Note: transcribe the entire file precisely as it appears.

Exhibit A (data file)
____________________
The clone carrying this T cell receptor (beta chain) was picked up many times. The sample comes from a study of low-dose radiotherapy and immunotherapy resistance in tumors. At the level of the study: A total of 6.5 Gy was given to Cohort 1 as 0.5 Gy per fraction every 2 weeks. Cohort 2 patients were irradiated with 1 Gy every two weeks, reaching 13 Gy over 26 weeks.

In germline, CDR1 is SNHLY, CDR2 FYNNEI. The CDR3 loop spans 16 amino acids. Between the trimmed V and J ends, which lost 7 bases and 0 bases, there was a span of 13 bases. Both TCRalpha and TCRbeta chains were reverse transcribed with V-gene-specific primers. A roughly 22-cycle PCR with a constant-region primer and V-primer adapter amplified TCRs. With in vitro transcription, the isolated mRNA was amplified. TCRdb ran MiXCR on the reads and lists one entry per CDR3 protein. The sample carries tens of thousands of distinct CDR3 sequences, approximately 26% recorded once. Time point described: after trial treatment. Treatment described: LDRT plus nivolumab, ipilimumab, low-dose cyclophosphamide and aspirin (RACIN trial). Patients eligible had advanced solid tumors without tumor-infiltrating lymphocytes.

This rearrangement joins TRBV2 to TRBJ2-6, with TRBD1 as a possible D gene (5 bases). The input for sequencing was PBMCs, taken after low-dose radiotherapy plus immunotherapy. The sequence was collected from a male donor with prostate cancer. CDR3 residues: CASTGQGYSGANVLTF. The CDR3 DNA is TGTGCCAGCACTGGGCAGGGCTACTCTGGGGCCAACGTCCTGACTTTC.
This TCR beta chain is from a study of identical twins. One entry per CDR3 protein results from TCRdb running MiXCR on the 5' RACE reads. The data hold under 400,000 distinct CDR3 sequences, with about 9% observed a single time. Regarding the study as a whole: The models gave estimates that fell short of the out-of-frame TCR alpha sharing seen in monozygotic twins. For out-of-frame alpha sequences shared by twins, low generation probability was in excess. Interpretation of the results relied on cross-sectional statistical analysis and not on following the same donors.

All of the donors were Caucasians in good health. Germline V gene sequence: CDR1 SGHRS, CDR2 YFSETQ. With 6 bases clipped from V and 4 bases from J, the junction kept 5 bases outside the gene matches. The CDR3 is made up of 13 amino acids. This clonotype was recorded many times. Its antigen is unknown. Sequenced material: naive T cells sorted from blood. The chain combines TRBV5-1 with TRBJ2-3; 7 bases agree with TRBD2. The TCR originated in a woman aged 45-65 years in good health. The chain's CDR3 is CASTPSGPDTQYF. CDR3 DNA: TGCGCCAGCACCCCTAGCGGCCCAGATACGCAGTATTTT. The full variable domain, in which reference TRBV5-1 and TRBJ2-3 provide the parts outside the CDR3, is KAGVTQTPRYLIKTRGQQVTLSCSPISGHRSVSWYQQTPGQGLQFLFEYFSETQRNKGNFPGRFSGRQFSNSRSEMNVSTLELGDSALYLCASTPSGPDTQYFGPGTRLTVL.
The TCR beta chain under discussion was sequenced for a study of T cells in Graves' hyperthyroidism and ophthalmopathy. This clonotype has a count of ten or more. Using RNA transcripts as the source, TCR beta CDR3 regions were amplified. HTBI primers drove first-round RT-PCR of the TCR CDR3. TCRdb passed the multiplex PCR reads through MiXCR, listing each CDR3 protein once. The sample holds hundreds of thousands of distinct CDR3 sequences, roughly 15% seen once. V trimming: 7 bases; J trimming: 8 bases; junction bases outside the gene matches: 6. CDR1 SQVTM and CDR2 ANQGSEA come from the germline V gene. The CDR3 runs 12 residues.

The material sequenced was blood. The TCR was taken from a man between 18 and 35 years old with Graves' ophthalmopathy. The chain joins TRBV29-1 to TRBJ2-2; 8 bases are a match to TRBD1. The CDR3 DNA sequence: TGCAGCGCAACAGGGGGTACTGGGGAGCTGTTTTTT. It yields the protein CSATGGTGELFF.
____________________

The clone carrying this T cell receptor (beta chain) was picked up many times. The sample comes from a study of low-dose radiotherapy and immunotherapy resistance in tumors. At the level of the study: A total of 6.5 Gy was given to Cohort 1 as 0.5 Gy per fraction every 2 weeks. Cohort 2 patients were irradiated with 1 Gy every two weeks, reaching 13 Gy over 26 weeks.

In germline, CDR1 is SNHLY, CDR2 FYNNEI. The CDR3 loop spans 16 amino acids. Between the trimmed V and J ends, which lost 7 bases and 0 bases, there was a span of 13 bases. Both TCRalpha and TCRbeta chains were reverse transcribed with V-gene-specific primers. A roughly 22-cycle PCR with a constant-region primer and V-primer adapter amplified TCRs. With in vitro transcription, the isolated mRNA was amplified. TCRdb ran MiXCR on the reads and lists one entry per CDR3 protein. The sample carries tens of thousands of distinct CDR3 sequences, approximately 26% recorded once. Time point described: after trial treatment. Treatment described: LDRT plus nivolumab, ipilimumab, low-dose cyclophosphamide and aspirin (RACIN trial). Patients eligible had advanced solid tumors without tumor-infiltrating lymphocytes.

This rearrangement joins TRBV2 to TRBJ2-6, with TRBD1 as a possible D gene (5 bases). The input for sequencing was PBMCs, taken after low-dose radiotherapy plus immunotherapy. The sequence was collected from a male donor with prostate cancer. CDR3 residues: CASTGQGYSGANVLTF. The CDR3 DNA is TGTGCCAGCACTGGGCAGGGCTACTCTGGGGCCAACGTCCTGACTTTC.
This TCR beta chain is from a study of identical twins. One entry per CDR3 protein results from TCRdb running MiXCR on the 5' RACE reads. The data hold under 400,000 distinct CDR3 sequences, with about 9% observed a single time. Regarding the study as a whole: The models gave estimates that fell short of the out-of-frame TCR alpha sharing seen in monozygotic twins. For out-of-frame alpha sequences shared by twins, low generation probability was in excess. Interpretation of the results relied on cross-sectional statistical analysis and not on following the same donors.

All of the donors were Caucasians in good health. Germline V gene sequence: CDR1 SGHRS, CDR2 YFSETQ. With 6 bases clipped from V and 4 bases from J, the junction kept 5 bases outside the gene matches. The CDR3 is made up of 13 amino acids. This clonotype was recorded many times. Its antigen is unknown. Sequenced material: naive T cells sorted from blood. The chain combines TRBV5-1 with TRBJ2-3; 7 bases agree with TRBD2. The TCR originated in a woman aged 45-65 years in good health. The chain's CDR3 is CASTPSGPDTQYF. CDR3 DNA: TGCGCCAGCACCCCTAGCGGCCCAGATACGCAGTATTTT. The full variable domain, in which reference TRBV5-1 and TRBJ2-3 provide the parts outside the CDR3, is KAGVTQTPRYLIKTRGQQVTLSCSPISGHRSVSWYQQTPGQGLQFLFEYFSETQRNKGNFPGRFSGRQFSNSRSEMNVSTLELGDSALYLCASTPSGPDTQYFGPGTRLTVL.
The TCR beta chain under discussion was sequenced for a study of T cells in Graves' hyperthyroidism and ophthalmopathy. This clonotype has a count of ten or more. Using RNA transcripts as the source, TCR beta CDR3 regions were amplified. HTBI primers drove first-round RT-PCR of the TCR CDR3. TCRdb passed the multiplex PCR reads through MiXCR, listing each CDR3 protein once. The sample holds hundreds of thousands of distinct CDR3 sequences, roughly 15% seen once. V trimming: 7 bases; J trimming: 8 bases; junction bases outside the gene matches: 6. CDR1 SQVTM and CDR2 ANQGSEA come from the germline V gene. The CDR3 runs 12 residues.

The material sequenced was blood. The TCR was taken from a man between 18 and 35 years old with Graves' ophthalmopathy. The chain joins TRBV29-1 to TRBJ2-2; 8 bases are a match to TRBD1. The CDR3 DNA sequence: TGCAGCGCAACAGGGGGTACTGGGGAGCTGTTTTTT. It yields the protein CSATGGTGELFF.